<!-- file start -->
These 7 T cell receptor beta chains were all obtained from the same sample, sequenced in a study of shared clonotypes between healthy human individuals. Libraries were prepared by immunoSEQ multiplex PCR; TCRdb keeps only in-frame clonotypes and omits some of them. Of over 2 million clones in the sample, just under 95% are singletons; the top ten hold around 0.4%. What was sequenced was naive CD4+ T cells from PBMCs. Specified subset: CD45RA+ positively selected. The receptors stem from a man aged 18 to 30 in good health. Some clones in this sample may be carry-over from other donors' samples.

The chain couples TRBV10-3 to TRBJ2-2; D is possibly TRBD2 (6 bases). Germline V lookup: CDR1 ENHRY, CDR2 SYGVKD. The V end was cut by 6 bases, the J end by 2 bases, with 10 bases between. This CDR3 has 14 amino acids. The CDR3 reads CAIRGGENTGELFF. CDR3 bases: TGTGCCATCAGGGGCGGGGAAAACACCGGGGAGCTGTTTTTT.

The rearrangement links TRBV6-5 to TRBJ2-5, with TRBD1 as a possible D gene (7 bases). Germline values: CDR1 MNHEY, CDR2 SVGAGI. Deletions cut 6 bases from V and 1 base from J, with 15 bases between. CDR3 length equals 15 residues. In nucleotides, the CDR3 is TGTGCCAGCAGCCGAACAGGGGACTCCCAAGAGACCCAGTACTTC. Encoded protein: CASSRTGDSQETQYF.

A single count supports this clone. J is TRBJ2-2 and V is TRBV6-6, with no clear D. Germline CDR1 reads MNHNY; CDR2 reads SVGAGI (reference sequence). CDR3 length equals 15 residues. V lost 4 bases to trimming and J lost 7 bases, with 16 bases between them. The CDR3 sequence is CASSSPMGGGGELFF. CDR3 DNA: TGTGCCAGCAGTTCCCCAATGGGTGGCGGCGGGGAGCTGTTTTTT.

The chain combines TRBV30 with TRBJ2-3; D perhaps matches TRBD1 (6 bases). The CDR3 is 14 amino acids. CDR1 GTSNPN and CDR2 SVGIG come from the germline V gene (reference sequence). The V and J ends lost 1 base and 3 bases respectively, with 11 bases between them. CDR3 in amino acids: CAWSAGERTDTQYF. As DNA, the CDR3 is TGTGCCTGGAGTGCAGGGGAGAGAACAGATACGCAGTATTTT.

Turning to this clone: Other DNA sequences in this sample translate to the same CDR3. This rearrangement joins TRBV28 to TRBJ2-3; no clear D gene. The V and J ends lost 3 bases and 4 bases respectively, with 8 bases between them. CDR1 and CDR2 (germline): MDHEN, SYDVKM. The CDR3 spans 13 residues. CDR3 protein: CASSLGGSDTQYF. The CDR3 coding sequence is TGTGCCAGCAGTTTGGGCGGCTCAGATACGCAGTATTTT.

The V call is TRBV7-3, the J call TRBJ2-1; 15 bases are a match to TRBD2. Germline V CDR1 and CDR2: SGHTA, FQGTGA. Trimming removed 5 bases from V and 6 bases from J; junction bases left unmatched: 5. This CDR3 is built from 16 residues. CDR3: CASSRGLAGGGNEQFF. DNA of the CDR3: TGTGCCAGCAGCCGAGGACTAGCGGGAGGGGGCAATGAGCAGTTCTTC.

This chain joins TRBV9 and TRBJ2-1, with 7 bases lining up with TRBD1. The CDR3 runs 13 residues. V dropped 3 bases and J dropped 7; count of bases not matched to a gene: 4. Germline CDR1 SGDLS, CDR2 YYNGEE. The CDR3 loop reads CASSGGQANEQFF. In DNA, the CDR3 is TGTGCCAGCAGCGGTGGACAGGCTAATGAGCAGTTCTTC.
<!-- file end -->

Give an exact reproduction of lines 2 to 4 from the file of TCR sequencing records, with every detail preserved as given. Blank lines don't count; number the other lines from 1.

The chain couples TRBV10-3 to TRBJ2-2; D is possibly TRBD2 (6 bases). Germline V lookup: CDR1 ENHRY, CDR2 SYGVKD. The V end was cut by 6 bases, the J end by 2 bases, with 10 bases between. This CDR3 has 14 amino acids. The CDR3 reads CAIRGGENTGELFF. CDR3 bases: TGTGCCATCAGGGGCGGGGAAAACACCGGGGAGCTGTTTTTT.

The rearrangement links TRBV6-5 to TRBJ2-5, with TRBD1 as a possible D gene (7 bases). Germline values: CDR1 MNHEY, CDR2 SVGAGI. Deletions cut 6 bases from V and 1 base from J, with 15 bases between. CDR3 length equals 15 residues. In nucleotides, the CDR3 is TGTGCCAGCAGCCGAACAGGGGACTCCCAAGAGACCCAGTACTTC. Encoded protein: CASSRTGDSQETQYF.

A single count supports this clone. J is TRBJ2-2 and V is TRBV6-6, with no clear D. Germline CDR1 reads MNHNY; CDR2 reads SVGAGI (reference sequence). CDR3 length equals 15 residues. V lost 4 bases to trimming and J lost 7 bases, with 16 bases between them. The CDR3 sequence is CASSSPMGGGGELFF. CDR3 DNA: TGTGCCAGCAGTTCCCCAATGGGTGGCGGCGGGGAGCTGTTTTTT.